Kerala went to the Lok Sabha polls on the 10th May. The state is known for its educational thrust and grassroots democratic culture. Like in the 1999 elections, Kerala voter turnout was very respectable (71%). Only two constituencies (Ponnani and Ernakulam) had a turnout below 65%.
Two candidates with violent criminal charges elected
An analysis of affidavits indicated that 25 candidates reported (14 per cent) registration of some cases against them during the affidavit filing process before the elections. Of these 7 were from CPM, 5 from BJP, 1 from Congress, and 1 from PDP. The other 11 with criminal records were independents. Most cases are relating to unlawful assembly, obstruction of public duty, damage to public property, public speech in prohibited area, etc. Such offences are usually related to public protests.
For Kerala, the percentage of candidates with criminal records is not as high as in many other states. However, the Palakad and Ottapalam constituencies saw candidates with records of violent crime turning winners. N.N.Krishnadas and S.Ajayakumar belong to the CPM.
2004 Kerala election : Winners with a violent past
The LDF that won less than half of the total votes cast, but walked away with 90% of the seats while the UDF with 38% of the votes and NDA with 12% of the votes have just got one seat each. This highlights the exaggerated nature of reward and punishment that our 'first past the post' or 'winner take-all' election system provides.
The LDF had fielded two women candidates namely Satidevi (Vadakara, CPM) and C.S.Sujatha (Mavelikkara,CPM). Satidevi and C.S.Sujatha were both winners with the former winning by the largest margin of votes. The UDF had fielded Padmaja Venugopal, K.A.Thulasi and M.T.Padma. None of them won. The NDA fielded Uma Unni, who also was unsuccessful.
Other facts compiled from pre-poll affidavit analysis
The average age of all the 177 candidates was 46 years with the women coming out younger with 40 years than men with 47 years. However, independents and candidates from small parties influenced this average. If one goes by the Front-wise picture, the average age goes further upwards with the Fronts average being 52-53 years.
2. Education levels
As a state, Kerala is well known for its high priority for education. This seemed to reflect in the profile of the candidates fielded by most political parties. On the whole there are only 16 per cent (28 out of 177) candidates with less than SSLC level education, most of them being independents. Among the political parties in the three fronts, only three candidates (two from BJP and one from Muslim League) belong to this level of education. More than 50% (93 out of 177) held graduate or post-graduate degrees.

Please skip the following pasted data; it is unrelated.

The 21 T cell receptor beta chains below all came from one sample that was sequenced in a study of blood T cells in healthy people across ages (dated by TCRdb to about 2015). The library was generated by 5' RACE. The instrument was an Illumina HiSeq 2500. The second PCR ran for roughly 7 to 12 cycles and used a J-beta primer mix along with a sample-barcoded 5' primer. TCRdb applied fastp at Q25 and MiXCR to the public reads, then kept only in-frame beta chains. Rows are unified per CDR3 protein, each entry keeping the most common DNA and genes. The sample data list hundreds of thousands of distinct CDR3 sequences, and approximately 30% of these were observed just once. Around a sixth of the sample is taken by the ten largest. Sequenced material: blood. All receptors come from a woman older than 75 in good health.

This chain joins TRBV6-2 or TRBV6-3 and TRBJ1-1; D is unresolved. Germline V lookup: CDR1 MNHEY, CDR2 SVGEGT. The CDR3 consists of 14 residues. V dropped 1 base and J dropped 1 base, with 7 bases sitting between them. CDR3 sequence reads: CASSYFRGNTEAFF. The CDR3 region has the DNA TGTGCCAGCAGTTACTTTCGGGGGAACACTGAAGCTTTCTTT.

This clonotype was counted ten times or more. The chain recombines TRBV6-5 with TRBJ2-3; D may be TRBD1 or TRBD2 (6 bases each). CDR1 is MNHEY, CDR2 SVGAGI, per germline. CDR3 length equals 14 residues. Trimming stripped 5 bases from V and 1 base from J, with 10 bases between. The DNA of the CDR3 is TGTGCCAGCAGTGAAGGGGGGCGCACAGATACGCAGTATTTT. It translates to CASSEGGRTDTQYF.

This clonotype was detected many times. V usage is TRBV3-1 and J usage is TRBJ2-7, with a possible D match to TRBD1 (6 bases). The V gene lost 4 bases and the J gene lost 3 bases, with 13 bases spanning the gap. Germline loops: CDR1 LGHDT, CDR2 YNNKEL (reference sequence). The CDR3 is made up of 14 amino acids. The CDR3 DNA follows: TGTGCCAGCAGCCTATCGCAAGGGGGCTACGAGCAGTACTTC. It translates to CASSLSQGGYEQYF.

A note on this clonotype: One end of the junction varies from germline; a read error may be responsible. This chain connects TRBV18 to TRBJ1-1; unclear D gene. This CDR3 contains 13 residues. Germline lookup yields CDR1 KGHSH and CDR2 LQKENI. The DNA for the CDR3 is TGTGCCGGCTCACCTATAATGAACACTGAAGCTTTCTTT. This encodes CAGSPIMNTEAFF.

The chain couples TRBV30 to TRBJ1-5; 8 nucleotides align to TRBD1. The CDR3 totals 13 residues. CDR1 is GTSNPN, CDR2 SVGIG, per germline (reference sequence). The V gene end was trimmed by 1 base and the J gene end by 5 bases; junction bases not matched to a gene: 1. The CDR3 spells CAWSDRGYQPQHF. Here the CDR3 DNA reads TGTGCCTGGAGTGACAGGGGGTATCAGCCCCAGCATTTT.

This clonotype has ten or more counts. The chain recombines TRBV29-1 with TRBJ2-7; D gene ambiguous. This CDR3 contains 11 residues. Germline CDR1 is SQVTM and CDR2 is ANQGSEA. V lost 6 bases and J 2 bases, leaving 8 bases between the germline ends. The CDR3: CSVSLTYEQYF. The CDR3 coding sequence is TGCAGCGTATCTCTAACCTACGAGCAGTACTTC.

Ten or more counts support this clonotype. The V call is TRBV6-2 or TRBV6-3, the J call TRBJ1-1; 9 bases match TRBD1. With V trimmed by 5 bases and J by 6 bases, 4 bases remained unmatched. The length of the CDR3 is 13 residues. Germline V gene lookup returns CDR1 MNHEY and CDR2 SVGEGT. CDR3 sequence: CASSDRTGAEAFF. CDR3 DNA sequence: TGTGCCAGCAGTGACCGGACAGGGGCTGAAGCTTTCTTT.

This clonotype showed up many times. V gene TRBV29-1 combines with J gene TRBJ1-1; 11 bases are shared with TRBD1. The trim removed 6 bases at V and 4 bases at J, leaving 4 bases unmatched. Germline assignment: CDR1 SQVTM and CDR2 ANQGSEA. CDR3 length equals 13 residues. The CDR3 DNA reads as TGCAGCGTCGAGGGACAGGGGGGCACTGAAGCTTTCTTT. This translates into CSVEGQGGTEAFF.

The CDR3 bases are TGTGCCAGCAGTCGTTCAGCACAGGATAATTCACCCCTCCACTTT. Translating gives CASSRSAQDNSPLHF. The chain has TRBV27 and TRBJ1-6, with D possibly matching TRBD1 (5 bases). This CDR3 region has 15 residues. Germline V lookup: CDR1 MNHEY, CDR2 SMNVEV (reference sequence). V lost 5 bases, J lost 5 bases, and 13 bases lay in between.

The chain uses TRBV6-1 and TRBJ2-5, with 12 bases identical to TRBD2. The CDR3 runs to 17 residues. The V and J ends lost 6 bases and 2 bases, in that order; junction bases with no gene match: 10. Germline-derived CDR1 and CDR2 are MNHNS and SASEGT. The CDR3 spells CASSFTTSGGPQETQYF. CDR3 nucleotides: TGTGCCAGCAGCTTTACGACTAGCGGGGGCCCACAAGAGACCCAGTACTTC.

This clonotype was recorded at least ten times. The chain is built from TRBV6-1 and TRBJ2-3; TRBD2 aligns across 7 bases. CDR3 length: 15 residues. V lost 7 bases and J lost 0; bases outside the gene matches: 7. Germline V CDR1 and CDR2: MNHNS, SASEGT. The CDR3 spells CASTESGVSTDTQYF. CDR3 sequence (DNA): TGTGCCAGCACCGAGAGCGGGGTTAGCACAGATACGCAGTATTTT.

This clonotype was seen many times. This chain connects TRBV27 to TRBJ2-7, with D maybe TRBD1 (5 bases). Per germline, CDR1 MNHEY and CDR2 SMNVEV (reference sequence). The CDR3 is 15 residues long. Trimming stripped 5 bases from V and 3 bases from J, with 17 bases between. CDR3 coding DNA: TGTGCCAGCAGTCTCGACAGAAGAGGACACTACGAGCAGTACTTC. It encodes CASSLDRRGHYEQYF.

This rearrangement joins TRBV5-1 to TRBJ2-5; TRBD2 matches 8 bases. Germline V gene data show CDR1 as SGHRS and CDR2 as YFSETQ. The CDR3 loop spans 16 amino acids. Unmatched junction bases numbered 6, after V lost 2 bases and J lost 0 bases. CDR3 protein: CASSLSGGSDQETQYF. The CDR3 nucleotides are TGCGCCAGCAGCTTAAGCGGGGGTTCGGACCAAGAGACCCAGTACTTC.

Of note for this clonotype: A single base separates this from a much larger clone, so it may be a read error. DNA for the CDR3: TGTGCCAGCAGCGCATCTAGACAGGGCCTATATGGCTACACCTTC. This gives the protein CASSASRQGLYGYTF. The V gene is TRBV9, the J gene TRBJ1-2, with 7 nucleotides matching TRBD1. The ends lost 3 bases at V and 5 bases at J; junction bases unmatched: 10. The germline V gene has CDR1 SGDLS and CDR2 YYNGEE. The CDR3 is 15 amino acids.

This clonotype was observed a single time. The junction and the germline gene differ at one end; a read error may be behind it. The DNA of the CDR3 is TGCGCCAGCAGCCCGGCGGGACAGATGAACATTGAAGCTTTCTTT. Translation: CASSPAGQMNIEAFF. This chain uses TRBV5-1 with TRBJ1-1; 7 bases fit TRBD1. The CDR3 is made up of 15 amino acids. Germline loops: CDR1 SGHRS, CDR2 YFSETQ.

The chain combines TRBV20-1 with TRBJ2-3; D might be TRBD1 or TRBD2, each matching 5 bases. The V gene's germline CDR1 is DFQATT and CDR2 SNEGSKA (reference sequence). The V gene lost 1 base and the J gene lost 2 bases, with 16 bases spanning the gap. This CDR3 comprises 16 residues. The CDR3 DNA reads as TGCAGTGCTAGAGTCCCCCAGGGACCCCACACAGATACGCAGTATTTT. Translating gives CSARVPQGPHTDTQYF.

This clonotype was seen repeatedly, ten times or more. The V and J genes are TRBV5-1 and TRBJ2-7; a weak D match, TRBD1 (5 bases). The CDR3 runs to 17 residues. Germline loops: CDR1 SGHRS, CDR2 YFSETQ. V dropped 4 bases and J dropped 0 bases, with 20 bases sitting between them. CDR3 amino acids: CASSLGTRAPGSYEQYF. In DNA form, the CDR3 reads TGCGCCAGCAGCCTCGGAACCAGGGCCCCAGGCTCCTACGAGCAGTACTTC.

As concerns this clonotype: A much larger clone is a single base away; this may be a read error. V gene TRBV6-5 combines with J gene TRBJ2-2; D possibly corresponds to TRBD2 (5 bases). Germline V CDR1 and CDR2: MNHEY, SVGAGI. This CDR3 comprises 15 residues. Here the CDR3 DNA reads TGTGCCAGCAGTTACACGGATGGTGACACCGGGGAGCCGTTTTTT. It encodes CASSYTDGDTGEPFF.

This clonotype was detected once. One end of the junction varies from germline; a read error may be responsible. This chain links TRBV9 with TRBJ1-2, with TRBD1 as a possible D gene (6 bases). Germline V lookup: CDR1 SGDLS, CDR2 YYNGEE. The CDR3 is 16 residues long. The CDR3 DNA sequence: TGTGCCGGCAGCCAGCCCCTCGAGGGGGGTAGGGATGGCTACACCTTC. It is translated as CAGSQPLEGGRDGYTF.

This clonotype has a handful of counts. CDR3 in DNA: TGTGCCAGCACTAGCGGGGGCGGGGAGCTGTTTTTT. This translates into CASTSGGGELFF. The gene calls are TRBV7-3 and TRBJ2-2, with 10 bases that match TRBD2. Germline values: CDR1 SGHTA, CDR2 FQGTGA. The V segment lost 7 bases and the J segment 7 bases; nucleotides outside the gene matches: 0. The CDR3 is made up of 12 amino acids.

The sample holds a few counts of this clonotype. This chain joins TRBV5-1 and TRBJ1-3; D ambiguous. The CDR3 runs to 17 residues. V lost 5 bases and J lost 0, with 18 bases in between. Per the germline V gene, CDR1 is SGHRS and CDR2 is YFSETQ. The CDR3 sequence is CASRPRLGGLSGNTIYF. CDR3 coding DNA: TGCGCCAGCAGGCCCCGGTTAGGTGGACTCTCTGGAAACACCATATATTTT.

On the whole, the educational level of candidates in Kerala is of a relatively high order compared to many other states. For example, in Maharashtra 44 per cent of the candidates have only below SSLC level education.
3. Total Assets
The total assets per candidate were assessed without the value of vehicles owned by candidates because of difficulty in obtaining values of vehicles. Despite this the numbers do gives an indication of the wealth of the candidates. While 57 candidates (32%) report a total assets of less than Rs 100,000, 9 candidates (5%) reported assets over Rs.10 million (1 crore). An independent candidate from Kozhikode, Shantivarma Jain was the wealthiest with Rs.210 million (21 crores) of assets.
Around 70 candidates reported liabilities with the average liabilities being around Rs.300,000 per candidate. Only 3 candidates reported dues to Government with NDA candidate S.Krishnakumar from Mavelikara reporting over Rs.1.5 million (15 lakhs) to be paid to the Government.
5. Income Tax
Election Watch Kerala (EWK) developed an online database with detailed background information about the state's candidates. The database is searchable by constituency, party, front, candidate name, etc.
The purpose of the affidavit process is to ensure that candidates provide vital info about their background. Broadly, the introduction of the affidavit system has thrown up many details that would otherwise have been unknown to the general voter. But Kerala politicians are yet to take the system seriously. Many have treated it as a formality, with inconsistencies and gaps in most affidavits. The affidavit format itself needs to be redesigned for easier filling up and also easier to process, especially by computers.